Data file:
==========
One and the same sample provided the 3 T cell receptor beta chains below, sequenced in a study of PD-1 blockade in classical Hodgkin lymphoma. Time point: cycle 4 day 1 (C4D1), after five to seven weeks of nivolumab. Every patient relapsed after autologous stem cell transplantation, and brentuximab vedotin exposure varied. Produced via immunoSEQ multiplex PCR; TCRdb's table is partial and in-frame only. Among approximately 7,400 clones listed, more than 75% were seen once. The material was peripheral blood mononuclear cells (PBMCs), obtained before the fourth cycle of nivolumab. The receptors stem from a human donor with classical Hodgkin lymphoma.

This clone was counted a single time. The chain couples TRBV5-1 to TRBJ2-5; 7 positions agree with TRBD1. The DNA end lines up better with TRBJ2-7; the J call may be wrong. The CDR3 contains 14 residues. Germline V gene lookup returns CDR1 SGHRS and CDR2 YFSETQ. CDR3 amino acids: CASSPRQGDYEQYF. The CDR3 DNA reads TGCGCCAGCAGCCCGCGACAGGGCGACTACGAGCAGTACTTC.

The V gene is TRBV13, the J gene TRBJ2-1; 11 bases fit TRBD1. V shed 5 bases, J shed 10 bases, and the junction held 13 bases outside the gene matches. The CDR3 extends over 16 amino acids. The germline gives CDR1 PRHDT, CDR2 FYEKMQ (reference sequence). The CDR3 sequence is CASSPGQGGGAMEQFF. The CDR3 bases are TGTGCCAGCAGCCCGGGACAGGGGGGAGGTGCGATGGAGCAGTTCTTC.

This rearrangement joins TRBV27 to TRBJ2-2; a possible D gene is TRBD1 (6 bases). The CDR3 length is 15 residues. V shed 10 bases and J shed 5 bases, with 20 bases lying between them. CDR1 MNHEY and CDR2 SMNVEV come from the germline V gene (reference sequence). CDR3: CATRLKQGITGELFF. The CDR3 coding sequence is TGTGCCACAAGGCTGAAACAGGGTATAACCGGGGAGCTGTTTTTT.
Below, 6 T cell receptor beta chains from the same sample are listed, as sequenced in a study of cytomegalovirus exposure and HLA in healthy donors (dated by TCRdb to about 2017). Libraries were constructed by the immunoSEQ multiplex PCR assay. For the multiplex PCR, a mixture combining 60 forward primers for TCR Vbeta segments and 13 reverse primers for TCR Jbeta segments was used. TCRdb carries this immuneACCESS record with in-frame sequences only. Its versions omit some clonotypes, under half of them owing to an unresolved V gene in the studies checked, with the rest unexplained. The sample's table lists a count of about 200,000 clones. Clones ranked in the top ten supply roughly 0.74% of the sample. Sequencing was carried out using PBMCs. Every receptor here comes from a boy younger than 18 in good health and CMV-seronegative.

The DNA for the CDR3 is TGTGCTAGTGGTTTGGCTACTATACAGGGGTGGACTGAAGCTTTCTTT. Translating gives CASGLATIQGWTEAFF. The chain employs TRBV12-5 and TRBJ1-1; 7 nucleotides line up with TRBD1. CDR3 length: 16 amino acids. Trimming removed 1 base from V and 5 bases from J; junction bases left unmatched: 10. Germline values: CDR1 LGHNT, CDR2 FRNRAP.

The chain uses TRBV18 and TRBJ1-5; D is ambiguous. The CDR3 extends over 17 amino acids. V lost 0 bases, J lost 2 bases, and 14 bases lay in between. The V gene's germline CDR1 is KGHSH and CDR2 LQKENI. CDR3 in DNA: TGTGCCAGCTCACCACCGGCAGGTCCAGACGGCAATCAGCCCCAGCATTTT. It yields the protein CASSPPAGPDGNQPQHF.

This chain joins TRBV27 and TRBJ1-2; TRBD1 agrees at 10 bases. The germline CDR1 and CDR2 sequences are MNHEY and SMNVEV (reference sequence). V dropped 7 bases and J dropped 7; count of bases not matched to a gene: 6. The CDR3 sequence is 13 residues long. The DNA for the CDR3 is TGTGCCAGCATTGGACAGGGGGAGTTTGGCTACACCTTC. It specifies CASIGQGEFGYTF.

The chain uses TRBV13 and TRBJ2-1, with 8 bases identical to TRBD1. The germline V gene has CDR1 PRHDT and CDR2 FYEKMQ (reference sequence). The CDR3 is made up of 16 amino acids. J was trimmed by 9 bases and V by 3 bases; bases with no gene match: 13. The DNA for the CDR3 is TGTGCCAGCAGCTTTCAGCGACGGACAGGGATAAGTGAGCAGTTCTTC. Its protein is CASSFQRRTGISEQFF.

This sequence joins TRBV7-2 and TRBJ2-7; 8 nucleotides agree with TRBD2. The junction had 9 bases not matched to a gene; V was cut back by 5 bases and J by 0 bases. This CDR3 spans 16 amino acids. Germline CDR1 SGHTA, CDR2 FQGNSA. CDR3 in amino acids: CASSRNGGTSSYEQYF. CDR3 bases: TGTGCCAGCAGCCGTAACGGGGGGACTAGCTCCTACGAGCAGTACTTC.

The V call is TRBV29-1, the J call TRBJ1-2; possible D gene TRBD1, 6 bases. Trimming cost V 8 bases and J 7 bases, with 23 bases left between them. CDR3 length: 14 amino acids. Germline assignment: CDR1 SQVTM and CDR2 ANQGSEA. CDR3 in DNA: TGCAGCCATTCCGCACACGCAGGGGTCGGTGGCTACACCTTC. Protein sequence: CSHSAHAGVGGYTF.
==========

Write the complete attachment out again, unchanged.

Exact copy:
One and the same sample provided the 3 T cell receptor beta chains below, sequenced in a study of PD-1 blockade in classical Hodgkin lymphoma. Time point: cycle 4 day 1 (C4D1), after five to seven weeks of nivolumab. Every patient relapsed after autologous stem cell transplantation, and brentuximab vedotin exposure varied. Produced via immunoSEQ multiplex PCR; TCRdb's table is partial and in-frame only. Among approximately 7,400 clones listed, more than 75% were seen once. The material was peripheral blood mononuclear cells (PBMCs), obtained before the fourth cycle of nivolumab. The receptors stem from a human donor with classical Hodgkin lymphoma.

This clone was counted a single time. The chain couples TRBV5-1 to TRBJ2-5; 7 positions agree with TRBD1. The DNA end lines up better with TRBJ2-7; the J call may be wrong. The CDR3 contains 14 residues. Germline V gene lookup returns CDR1 SGHRS and CDR2 YFSETQ. CDR3 amino acids: CASSPRQGDYEQYF. The CDR3 DNA reads TGCGCCAGCAGCCCGCGACAGGGCGACTACGAGCAGTACTTC.

The V gene is TRBV13, the J gene TRBJ2-1; 11 bases fit TRBD1. V shed 5 bases, J shed 10 bases, and the junction held 13 bases outside the gene matches. The CDR3 extends over 16 amino acids. The germline gives CDR1 PRHDT, CDR2 FYEKMQ (reference sequence). The CDR3 sequence is CASSPGQGGGAMEQFF. The CDR3 bases are TGTGCCAGCAGCCCGGGACAGGGGGGAGGTGCGATGGAGCAGTTCTTC.

This rearrangement joins TRBV27 to TRBJ2-2; a possible D gene is TRBD1 (6 bases). The CDR3 length is 15 residues. V shed 10 bases and J shed 5 bases, with 20 bases lying between them. CDR1 MNHEY and CDR2 SMNVEV come from the germline V gene (reference sequence). CDR3: CATRLKQGITGELFF. The CDR3 coding sequence is TGTGCCACAAGGCTGAAACAGGGTATAACCGGGGAGCTGTTTTTT.
Below, 6 T cell receptor beta chains from the same sample are listed, as sequenced in a study of cytomegalovirus exposure and HLA in healthy donors (dated by TCRdb to about 2017). Libraries were constructed by the immunoSEQ multiplex PCR assay. For the multiplex PCR, a mixture combining 60 forward primers for TCR Vbeta segments and 13 reverse primers for TCR Jbeta segments was used. TCRdb carries this immuneACCESS record with in-frame sequences only. Its versions omit some clonotypes, under half of them owing to an unresolved V gene in the studies checked, with the rest unexplained. The sample's table lists a count of about 200,000 clones. Clones ranked in the top ten supply roughly 0.74% of the sample. Sequencing was carried out using PBMCs. Every receptor here comes from a boy younger than 18 in good health and CMV-seronegative.

The DNA for the CDR3 is TGTGCTAGTGGTTTGGCTACTATACAGGGGTGGACTGAAGCTTTCTTT. Translating gives CASGLATIQGWTEAFF. The chain employs TRBV12-5 and TRBJ1-1; 7 nucleotides line up with TRBD1. CDR3 length: 16 amino acids. Trimming removed 1 base from V and 5 bases from J; junction bases left unmatched: 10. Germline values: CDR1 LGHNT, CDR2 FRNRAP.

The chain uses TRBV18 and TRBJ1-5; D is ambiguous. The CDR3 extends over 17 amino acids. V lost 0 bases, J lost 2 bases, and 14 bases lay in between. The V gene's germline CDR1 is KGHSH and CDR2 LQKENI. CDR3 in DNA: TGTGCCAGCTCACCACCGGCAGGTCCAGACGGCAATCAGCCCCAGCATTTT. It yields the protein CASSPPAGPDGNQPQHF.

This chain joins TRBV27 and TRBJ1-2; TRBD1 agrees at 10 bases. The germline CDR1 and CDR2 sequences are MNHEY and SMNVEV (reference sequence). V dropped 7 bases and J dropped 7; count of bases not matched to a gene: 6. The CDR3 sequence is 13 residues long. The DNA for the CDR3 is TGTGCCAGCATTGGACAGGGGGAGTTTGGCTACACCTTC. It specifies CASIGQGEFGYTF.

The chain uses TRBV13 and TRBJ2-1, with 8 bases identical to TRBD1. The germline V gene has CDR1 PRHDT and CDR2 FYEKMQ (reference sequence). The CDR3 is made up of 16 amino acids. J was trimmed by 9 bases and V by 3 bases; bases with no gene match: 13. The DNA for the CDR3 is TGTGCCAGCAGCTTTCAGCGACGGACAGGGATAAGTGAGCAGTTCTTC. Its protein is CASSFQRRTGISEQFF.

This sequence joins TRBV7-2 and TRBJ2-7; 8 nucleotides agree with TRBD2. The junction had 9 bases not matched to a gene; V was cut back by 5 bases and J by 0 bases. This CDR3 spans 16 amino acids. Germline CDR1 SGHTA, CDR2 FQGNSA. CDR3 in amino acids: CASSRNGGTSSYEQYF. CDR3 bases: TGTGCCAGCAGCCGTAACGGGGGGACTAGCTCCTACGAGCAGTACTTC.

The V call is TRBV29-1, the J call TRBJ1-2; possible D gene TRBD1, 6 bases. Trimming cost V 8 bases and J 7 bases, with 23 bases left between them. CDR3 length: 14 amino acids. Germline assignment: CDR1 SQVTM and CDR2 ANQGSEA. CDR3 in DNA: TGCAGCCATTCCGCACACGCAGGGGTCGGTGGCTACACCTTC. Protein sequence: CSHSAHAGVGGYTF.